Which Zones Require Flood Insurance?

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Contributor, Benzinga
August 6, 2021

From the home’s number of bathrooms to the age of its appliances, endless factors determine how to decide if a home is right for you. An essential detail that you should consider before you buy a home is the flood zone that the home is located in. Buying a home in an area that’s at a high risk of flooding can force you to buy flood insurance, which can have a large impact on how much “home” you can afford. 

What Are Flood Zones?

The Federal Emergency Management Agency (FEMA) and the Army Corps of Engineers have created a comprehensive system on maps across the country to let homeowners know how possible it is for different homes to flood. Flood zones indicate how likely a home in any given area is to flood on an annual basis and over the course of a 30-year mortgage loan. When you shop for a home, you may see online listings indicating which flood zone a home is in and whether you’ll need to purchase high-risk flood insurance. You can also search for your address using FEMA’s Search Map here

Which Flood Zones Require Flood Insurance?

FEMA designates multiple flood zones — but not every zone requires that you invest in expensive flood insurance. Let’s take a look at the areas where you’ll need to buy flood insurance, areas where flood insurance is recommended and areas where you can think about skipping flood insurance.

Areas that Require Flood Insurance

The following area designations are considered to be at a high risk of flooding. If your property is located in any of the following areas, you’ll likely need to purchase flood insurance.

  • Zone A: Homes that are located in Zone A have a 1% chance of flooding annually and a 26% chance of flooding over the course of a 30-year mortgage. Depending on where you live, your home in Zone A may have an additional classification that tells you more about your flood risk. All flood zones with a designation beginning with an “A” require flood insurance.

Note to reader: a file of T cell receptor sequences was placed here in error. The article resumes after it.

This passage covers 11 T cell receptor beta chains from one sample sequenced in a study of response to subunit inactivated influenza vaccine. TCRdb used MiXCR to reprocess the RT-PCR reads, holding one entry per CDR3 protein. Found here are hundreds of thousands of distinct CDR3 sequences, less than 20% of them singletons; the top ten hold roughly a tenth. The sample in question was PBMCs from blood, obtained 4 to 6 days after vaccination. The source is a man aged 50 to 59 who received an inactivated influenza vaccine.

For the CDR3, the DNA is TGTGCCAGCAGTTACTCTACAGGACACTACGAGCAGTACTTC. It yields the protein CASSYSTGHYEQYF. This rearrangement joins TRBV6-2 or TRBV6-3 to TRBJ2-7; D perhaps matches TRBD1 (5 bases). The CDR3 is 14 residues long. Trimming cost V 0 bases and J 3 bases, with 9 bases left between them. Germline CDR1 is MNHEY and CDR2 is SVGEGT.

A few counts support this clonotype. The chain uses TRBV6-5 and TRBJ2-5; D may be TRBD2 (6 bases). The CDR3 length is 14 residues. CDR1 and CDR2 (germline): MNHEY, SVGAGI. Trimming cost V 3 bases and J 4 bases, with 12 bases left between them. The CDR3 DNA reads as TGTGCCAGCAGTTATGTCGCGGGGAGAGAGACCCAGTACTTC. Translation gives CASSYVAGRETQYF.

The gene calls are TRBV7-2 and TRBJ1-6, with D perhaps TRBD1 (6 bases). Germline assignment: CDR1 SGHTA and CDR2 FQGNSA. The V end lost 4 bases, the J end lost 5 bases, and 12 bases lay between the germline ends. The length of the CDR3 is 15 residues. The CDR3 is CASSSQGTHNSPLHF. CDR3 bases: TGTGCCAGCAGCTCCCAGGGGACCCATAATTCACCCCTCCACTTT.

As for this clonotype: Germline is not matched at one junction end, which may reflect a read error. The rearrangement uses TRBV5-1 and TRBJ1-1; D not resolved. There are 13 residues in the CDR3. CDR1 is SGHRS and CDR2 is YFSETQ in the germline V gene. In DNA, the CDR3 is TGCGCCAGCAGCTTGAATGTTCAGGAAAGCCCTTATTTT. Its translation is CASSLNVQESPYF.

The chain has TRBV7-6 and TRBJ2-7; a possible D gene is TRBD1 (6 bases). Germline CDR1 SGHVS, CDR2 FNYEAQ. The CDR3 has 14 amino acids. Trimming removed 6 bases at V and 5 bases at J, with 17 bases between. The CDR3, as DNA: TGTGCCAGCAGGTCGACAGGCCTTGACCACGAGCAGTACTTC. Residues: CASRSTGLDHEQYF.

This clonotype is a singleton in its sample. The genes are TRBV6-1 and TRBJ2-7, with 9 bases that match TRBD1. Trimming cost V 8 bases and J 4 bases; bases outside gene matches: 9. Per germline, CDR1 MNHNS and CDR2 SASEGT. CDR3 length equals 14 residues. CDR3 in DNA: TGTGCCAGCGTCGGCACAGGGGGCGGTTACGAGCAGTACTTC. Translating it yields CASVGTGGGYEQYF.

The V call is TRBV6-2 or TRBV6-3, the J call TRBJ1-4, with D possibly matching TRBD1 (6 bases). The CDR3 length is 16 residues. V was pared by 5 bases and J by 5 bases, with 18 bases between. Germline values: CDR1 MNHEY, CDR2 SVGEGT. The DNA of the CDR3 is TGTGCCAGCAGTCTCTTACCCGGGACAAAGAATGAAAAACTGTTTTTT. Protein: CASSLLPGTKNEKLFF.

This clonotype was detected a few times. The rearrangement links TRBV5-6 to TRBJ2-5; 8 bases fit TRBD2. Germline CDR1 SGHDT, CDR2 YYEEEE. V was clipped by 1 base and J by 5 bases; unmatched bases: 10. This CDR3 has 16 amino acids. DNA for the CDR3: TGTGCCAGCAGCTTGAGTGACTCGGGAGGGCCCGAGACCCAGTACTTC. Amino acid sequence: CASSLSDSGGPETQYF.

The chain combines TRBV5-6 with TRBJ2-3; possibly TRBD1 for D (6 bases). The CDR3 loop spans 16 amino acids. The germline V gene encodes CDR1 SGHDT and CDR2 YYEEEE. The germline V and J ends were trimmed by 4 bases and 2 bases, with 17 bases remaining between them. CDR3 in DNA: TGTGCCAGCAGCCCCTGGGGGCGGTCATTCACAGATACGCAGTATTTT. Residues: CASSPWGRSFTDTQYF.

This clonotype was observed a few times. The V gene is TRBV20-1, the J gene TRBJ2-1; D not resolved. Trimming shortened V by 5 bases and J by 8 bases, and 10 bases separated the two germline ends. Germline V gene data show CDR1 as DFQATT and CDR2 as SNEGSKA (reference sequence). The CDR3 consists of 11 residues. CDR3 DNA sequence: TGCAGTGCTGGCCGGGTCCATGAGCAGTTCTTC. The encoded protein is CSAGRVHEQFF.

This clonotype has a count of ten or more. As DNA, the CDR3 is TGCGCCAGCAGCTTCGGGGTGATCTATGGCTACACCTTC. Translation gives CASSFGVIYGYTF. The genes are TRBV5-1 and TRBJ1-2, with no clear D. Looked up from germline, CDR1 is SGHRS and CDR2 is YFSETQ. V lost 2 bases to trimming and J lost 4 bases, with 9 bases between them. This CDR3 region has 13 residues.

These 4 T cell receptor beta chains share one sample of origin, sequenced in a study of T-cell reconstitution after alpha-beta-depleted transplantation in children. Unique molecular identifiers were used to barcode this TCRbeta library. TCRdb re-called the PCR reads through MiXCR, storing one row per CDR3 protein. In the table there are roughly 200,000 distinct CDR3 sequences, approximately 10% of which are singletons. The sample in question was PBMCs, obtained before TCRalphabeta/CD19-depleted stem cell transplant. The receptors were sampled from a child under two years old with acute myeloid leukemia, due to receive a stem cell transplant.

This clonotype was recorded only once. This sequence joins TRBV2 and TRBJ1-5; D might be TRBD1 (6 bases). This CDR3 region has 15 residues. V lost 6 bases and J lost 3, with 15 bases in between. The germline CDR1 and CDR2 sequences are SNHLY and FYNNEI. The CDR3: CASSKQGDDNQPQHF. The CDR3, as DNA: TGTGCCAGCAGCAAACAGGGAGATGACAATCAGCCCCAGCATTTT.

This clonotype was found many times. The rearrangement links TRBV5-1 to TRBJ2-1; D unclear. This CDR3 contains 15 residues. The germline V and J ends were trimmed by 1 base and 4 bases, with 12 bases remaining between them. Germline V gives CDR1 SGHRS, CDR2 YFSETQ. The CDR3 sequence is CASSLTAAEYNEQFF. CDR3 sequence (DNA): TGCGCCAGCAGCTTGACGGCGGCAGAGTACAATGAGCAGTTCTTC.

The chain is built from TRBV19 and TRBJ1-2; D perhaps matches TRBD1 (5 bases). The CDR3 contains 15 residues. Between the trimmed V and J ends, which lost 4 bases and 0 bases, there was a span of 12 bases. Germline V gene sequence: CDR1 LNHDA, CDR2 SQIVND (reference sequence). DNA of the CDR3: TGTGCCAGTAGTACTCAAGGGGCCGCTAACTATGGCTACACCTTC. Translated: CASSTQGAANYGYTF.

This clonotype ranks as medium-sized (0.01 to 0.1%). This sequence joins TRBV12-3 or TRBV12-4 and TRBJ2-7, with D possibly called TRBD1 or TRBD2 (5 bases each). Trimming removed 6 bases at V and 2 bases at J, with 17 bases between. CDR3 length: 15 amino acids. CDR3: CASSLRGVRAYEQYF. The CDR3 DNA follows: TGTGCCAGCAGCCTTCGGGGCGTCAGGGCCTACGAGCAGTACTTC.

• Zone AE: Zone AE is the new classification for former Zones A1 to A30 and include flood elevations when you view a flood map.
  • Zone AH: Homes located in Zone AH have a 1% chance of shallow flooding annually and a 26% chance of flooding over the course of a 30-year mortgage. The source of flooding in Zone AH is usually a pond or lake with a depth of 1 to 3 feet.
  • Zone AO: Homes located in Zone AO have the standard Zone A flooding risk, usually resulting from a nearby stream or river with a depth of 1 to 3 feet.
  • Zone AR: Homes in Zone AR usually have a temporarily increased risk of flooding due to a nearby construction project or restoration of a flood control system (like a levee or dam). Mandatory flood insurance requirements in this area may vary, but policies will usually be less expensive when compared to the other types of Zone A areas.
  • Zone A99: Homes in Zone A99 have a standard chance of flooding associated with homes in Zone A but will be protected by a federal flood control system that has reached a specific legal status.
  • Zone V: Homes located in Zone V have a 1% risk of flooding annually and a 26% chance of flooding over the course of a 30-year mortgage. The difference between Zone A and Zone V is that the flooding risk associated with Zone V is associated with the home’s situation near a coastal area. These homes also have increased flooding risks associated with storms and storm waves.

Homes in Zone V may also have an additional distinction indicated by a VE or V1 through V30 label. You can view a detailed analysis of the base flood elevation in these areas.